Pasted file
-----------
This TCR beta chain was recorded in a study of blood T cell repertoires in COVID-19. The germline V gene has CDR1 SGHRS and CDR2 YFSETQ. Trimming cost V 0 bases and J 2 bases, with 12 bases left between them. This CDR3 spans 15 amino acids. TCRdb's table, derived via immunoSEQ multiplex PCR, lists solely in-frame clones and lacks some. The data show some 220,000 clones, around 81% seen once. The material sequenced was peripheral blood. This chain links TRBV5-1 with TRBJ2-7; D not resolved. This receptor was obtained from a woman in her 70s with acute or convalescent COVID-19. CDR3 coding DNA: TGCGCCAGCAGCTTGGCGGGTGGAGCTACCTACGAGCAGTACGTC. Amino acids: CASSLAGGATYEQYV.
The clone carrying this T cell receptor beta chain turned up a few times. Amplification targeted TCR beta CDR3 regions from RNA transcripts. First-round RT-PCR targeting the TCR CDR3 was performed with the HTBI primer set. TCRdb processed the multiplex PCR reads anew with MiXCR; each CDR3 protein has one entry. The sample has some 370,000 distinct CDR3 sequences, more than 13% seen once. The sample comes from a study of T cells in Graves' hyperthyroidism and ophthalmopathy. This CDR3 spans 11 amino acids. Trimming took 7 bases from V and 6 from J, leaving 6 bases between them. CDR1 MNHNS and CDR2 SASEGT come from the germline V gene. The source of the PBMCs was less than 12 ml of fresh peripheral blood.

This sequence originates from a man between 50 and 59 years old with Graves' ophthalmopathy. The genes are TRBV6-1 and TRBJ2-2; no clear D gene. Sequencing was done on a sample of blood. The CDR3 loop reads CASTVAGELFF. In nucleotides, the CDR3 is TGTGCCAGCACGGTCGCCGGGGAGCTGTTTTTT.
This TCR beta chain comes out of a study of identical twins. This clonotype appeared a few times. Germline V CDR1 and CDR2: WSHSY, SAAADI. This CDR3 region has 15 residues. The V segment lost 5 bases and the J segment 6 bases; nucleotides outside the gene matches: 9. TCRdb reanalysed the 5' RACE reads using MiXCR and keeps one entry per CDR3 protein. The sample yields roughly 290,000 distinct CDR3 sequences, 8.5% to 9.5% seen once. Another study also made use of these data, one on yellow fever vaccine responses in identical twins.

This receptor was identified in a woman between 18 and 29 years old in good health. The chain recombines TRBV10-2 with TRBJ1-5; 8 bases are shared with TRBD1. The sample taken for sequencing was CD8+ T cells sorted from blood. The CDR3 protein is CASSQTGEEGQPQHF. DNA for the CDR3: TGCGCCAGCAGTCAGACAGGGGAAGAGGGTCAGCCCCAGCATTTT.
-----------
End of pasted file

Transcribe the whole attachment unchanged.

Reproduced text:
This TCR beta chain was recorded in a study of blood T cell repertoires in COVID-19. The germline V gene has CDR1 SGHRS and CDR2 YFSETQ. Trimming cost V 0 bases and J 2 bases, with 12 bases left between them. This CDR3 spans 15 amino acids. TCRdb's table, derived via immunoSEQ multiplex PCR, lists solely in-frame clones and lacks some. The data show some 220,000 clones, around 81% seen once. The material sequenced was peripheral blood. This chain links TRBV5-1 with TRBJ2-7; D not resolved. This receptor was obtained from a woman in her 70s with acute or convalescent COVID-19. CDR3 coding DNA: TGCGCCAGCAGCTTGGCGGGTGGAGCTACCTACGAGCAGTACGTC. Amino acids: CASSLAGGATYEQYV.
The clone carrying this T cell receptor beta chain turned up a few times. Amplification targeted TCR beta CDR3 regions from RNA transcripts. First-round RT-PCR targeting the TCR CDR3 was performed with the HTBI primer set. TCRdb processed the multiplex PCR reads anew with MiXCR; each CDR3 protein has one entry. The sample has some 370,000 distinct CDR3 sequences, more than 13% seen once. The sample comes from a study of T cells in Graves' hyperthyroidism and ophthalmopathy. This CDR3 spans 11 amino acids. Trimming took 7 bases from V and 6 from J, leaving 6 bases between them. CDR1 MNHNS and CDR2 SASEGT come from the germline V gene. The source of the PBMCs was less than 12 ml of fresh peripheral blood.

This sequence originates from a man between 50 and 59 years old with Graves' ophthalmopathy. The genes are TRBV6-1 and TRBJ2-2; no clear D gene. Sequencing was done on a sample of blood. The CDR3 loop reads CASTVAGELFF. In nucleotides, the CDR3 is TGTGCCAGCACGGTCGCCGGGGAGCTGTTTTTT.
This TCR beta chain comes out of a study of identical twins. This clonotype appeared a few times. Germline V CDR1 and CDR2: WSHSY, SAAADI. This CDR3 region has 15 residues. The V segment lost 5 bases and the J segment 6 bases; nucleotides outside the gene matches: 9. TCRdb reanalysed the 5' RACE reads using MiXCR and keeps one entry per CDR3 protein. The sample yields roughly 290,000 distinct CDR3 sequences, 8.5% to 9.5% seen once. Another study also made use of these data, one on yellow fever vaccine responses in identical twins.

This receptor was identified in a woman between 18 and 29 years old in good health. The chain recombines TRBV10-2 with TRBJ1-5; 8 bases are shared with TRBD1. The sample taken for sequencing was CD8+ T cells sorted from blood. The CDR3 protein is CASSQTGEEGQPQHF. DNA for the CDR3: TGCGCCAGCAGTCAGACAGGGGAAGAGGGTCAGCCCCAGCATTTT.